The Gold Office is a reminder of the gold being sought, and the monetary value it represented, and which was bought and sold in this small building.
A banking chamber with small gold office partitioned off, and an attached dwelling of six rooms was built on the Bank's section and occupied in November 1874. The dwelling portion was removed in 1925. The gold office was relocated in 1946.
The Gold Office is the remaining portion of the building originally built as a bank and managers residence in 1874. An 1894 photograph indicates that the premises were of weatherboard construction with a hipped iron roof, and double hung single pane sash windows. The residence had a veranda with cast iron fretwork. The main decorative detailings on the Gold Office are the eave brackets, the classically styled arched fanlight with false keystone above the central doorway, and the horizontal cap moulding supported by corbels above the sash windows on the commercial frontage of the otherwise domestically styled building.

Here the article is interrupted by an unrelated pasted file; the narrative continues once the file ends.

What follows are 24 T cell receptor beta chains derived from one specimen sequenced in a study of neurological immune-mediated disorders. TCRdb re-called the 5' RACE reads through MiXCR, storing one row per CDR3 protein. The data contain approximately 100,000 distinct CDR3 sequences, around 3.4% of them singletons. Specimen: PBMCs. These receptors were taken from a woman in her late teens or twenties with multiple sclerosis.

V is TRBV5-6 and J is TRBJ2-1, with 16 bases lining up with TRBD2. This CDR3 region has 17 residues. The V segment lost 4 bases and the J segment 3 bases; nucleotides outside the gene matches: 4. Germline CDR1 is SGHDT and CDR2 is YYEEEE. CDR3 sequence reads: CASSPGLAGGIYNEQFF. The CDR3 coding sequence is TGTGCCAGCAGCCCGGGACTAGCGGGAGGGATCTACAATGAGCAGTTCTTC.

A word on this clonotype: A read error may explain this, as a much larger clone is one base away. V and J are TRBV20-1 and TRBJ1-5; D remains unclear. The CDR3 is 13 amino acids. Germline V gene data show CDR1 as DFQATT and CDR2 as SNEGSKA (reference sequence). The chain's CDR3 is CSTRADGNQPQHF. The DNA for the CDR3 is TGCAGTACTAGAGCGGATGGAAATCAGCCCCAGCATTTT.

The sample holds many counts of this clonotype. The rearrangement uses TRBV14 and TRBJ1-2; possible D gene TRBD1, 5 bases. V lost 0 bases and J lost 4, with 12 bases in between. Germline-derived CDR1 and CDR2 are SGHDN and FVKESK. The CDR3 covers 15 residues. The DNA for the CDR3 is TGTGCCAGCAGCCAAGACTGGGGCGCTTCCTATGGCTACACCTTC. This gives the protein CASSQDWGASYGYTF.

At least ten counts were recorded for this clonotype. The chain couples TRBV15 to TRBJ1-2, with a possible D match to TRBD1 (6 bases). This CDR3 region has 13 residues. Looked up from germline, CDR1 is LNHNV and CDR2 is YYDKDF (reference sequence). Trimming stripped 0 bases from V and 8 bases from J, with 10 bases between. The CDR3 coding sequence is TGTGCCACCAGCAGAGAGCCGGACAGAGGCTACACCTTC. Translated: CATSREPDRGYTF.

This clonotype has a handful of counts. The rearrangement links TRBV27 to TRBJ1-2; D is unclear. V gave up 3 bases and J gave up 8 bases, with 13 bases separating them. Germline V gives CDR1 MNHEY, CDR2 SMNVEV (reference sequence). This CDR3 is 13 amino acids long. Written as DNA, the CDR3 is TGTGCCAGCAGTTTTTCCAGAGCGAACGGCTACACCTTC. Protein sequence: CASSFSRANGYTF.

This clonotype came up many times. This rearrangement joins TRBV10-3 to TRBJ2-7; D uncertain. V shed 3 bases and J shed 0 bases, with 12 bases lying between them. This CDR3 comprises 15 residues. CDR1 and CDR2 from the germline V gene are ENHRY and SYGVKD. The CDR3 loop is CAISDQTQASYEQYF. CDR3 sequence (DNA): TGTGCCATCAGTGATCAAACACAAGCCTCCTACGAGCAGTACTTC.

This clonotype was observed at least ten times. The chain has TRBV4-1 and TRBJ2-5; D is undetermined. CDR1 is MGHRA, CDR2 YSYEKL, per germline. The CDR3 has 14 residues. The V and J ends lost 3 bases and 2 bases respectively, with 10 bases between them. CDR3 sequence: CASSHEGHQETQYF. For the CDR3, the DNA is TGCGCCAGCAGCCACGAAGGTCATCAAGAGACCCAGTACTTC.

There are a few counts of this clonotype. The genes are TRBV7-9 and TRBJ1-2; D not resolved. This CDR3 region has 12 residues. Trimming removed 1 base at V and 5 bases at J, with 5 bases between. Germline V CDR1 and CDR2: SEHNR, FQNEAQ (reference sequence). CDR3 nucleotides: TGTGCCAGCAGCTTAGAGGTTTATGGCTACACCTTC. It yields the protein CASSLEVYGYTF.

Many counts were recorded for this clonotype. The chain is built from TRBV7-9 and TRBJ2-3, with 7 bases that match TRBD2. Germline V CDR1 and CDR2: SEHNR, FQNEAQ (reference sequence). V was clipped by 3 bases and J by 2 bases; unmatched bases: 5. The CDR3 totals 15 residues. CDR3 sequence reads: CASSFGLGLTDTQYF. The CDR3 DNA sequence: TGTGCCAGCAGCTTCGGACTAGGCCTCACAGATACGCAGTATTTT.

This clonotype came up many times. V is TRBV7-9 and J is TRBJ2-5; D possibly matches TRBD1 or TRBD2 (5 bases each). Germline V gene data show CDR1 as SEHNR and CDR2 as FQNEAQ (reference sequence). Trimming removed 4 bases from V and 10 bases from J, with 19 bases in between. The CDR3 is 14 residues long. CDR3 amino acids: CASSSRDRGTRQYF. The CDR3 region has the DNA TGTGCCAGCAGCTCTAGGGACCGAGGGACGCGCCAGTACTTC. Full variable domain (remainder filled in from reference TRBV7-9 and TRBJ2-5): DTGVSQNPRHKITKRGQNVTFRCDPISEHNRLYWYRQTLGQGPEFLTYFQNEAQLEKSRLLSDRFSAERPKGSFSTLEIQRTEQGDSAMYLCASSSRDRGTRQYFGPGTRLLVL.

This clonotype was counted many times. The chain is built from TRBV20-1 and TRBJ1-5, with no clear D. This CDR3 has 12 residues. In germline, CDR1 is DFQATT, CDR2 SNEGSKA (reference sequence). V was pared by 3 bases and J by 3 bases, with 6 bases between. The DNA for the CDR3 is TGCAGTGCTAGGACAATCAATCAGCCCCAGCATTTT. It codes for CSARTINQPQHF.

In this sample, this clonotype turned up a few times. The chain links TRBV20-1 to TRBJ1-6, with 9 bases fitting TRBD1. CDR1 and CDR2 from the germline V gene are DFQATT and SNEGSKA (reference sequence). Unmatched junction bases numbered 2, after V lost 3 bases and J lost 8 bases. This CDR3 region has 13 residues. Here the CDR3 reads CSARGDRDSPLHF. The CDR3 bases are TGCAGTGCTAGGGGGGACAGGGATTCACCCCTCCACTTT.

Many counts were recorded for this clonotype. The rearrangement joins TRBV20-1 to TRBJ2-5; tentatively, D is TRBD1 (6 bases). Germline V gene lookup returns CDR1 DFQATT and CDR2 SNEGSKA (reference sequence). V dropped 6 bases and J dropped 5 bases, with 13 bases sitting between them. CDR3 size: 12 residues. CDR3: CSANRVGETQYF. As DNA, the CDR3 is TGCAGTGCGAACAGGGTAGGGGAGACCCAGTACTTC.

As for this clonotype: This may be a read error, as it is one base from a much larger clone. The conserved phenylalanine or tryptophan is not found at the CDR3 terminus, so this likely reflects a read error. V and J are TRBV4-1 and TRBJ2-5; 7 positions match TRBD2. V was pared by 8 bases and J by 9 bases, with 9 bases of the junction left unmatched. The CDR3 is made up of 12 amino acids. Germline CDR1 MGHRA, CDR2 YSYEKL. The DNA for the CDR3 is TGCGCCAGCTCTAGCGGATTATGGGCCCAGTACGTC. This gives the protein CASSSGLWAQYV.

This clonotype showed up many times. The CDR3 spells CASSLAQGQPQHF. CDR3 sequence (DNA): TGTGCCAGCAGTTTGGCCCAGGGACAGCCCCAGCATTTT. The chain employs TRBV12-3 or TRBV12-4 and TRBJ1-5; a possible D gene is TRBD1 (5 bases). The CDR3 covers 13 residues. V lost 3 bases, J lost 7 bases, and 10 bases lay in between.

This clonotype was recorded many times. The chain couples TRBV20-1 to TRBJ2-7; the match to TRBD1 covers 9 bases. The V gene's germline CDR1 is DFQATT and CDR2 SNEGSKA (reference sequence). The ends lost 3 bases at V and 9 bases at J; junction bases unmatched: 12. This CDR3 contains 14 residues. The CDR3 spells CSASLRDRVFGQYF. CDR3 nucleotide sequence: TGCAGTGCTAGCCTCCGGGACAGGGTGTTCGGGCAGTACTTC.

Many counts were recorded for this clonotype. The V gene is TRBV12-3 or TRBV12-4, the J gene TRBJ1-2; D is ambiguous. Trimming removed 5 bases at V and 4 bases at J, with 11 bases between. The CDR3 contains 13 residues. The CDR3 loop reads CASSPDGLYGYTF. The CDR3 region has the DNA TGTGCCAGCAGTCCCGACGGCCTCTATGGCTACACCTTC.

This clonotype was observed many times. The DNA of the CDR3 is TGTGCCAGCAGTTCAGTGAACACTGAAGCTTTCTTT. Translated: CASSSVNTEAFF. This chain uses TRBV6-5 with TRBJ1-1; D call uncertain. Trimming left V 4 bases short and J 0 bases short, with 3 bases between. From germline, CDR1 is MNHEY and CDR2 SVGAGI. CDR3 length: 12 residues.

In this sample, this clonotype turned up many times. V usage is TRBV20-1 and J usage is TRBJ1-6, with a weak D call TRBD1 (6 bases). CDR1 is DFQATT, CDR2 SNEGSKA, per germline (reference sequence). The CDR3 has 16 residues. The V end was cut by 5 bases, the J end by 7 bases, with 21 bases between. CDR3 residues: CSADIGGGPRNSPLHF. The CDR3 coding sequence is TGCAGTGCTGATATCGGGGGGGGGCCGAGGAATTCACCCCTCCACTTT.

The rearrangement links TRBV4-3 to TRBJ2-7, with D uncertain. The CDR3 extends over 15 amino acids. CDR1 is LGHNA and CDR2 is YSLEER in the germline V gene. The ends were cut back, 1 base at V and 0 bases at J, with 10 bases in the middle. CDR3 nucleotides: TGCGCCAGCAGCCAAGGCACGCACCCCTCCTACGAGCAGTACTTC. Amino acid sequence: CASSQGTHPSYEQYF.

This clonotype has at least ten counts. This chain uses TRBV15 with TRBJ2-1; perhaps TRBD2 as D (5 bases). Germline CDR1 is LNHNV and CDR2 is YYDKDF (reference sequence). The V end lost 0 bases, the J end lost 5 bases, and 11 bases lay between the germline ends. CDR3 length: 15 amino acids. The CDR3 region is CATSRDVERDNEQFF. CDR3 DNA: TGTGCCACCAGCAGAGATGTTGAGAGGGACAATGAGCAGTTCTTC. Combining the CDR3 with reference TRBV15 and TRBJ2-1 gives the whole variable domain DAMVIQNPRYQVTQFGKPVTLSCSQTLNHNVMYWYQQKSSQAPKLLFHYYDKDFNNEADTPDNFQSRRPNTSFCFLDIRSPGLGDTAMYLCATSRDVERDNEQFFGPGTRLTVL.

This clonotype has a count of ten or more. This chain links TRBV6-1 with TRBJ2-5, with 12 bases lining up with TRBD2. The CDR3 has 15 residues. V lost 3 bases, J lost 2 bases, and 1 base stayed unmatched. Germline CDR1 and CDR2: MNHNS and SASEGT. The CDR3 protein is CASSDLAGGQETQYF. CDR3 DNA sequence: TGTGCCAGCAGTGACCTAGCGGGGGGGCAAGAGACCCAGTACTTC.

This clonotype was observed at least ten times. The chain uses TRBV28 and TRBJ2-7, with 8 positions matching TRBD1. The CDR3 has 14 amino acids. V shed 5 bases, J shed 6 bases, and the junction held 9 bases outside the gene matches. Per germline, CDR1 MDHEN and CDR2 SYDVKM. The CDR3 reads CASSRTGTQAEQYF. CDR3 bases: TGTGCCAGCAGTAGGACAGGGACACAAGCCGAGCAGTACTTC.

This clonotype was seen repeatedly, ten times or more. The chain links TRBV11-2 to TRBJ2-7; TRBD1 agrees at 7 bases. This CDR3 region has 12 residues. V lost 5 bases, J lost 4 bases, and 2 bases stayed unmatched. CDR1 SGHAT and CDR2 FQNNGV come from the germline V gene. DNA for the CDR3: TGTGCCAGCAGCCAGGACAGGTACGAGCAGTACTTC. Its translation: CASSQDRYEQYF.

1870 - 1880
Original construction of banking chamber with small gold office partitioned off, and attached dwelling.
Dwelling portion removed.
Building moved to Oturehua, where it was used for the Oturehua agency of the Bank of New South Wales.
1980 - 1990
Exterior restored and the building was relocated to St Bathans, in a position on the opposite side of the road to its original site.
Timber, weatherboards, Iron roof, cast iron fretwork.
7th September 2004
Report Written By
Janet. C. Cowan, Down the Years in the Maniototo: A Survey of the Early History of Maniototo County and Naseby Borough, Otago Centennial Historical Publications, Whitcombe and Tombs, Dunedin, 1948
New Zealand Historic Places Trust (NZHPT)
New Zealand Historic Places Trust
Dawe, C.E., 'Bank of New South Wales St Bathans' Bank of New South Wales archivist, NZHPT File.
A fully referenced version of this report is available from the NZHPT Southern Region Office.
Please note that entry on the New Zealand Heritage List/Rarangi Korero identifies only the heritage values of the property concerned, and should not be construed as advice on the state of the property, or as a comment of its soundness or safety, including in regard to earthquake risk, safety in the event of fire, or insanitary conditions.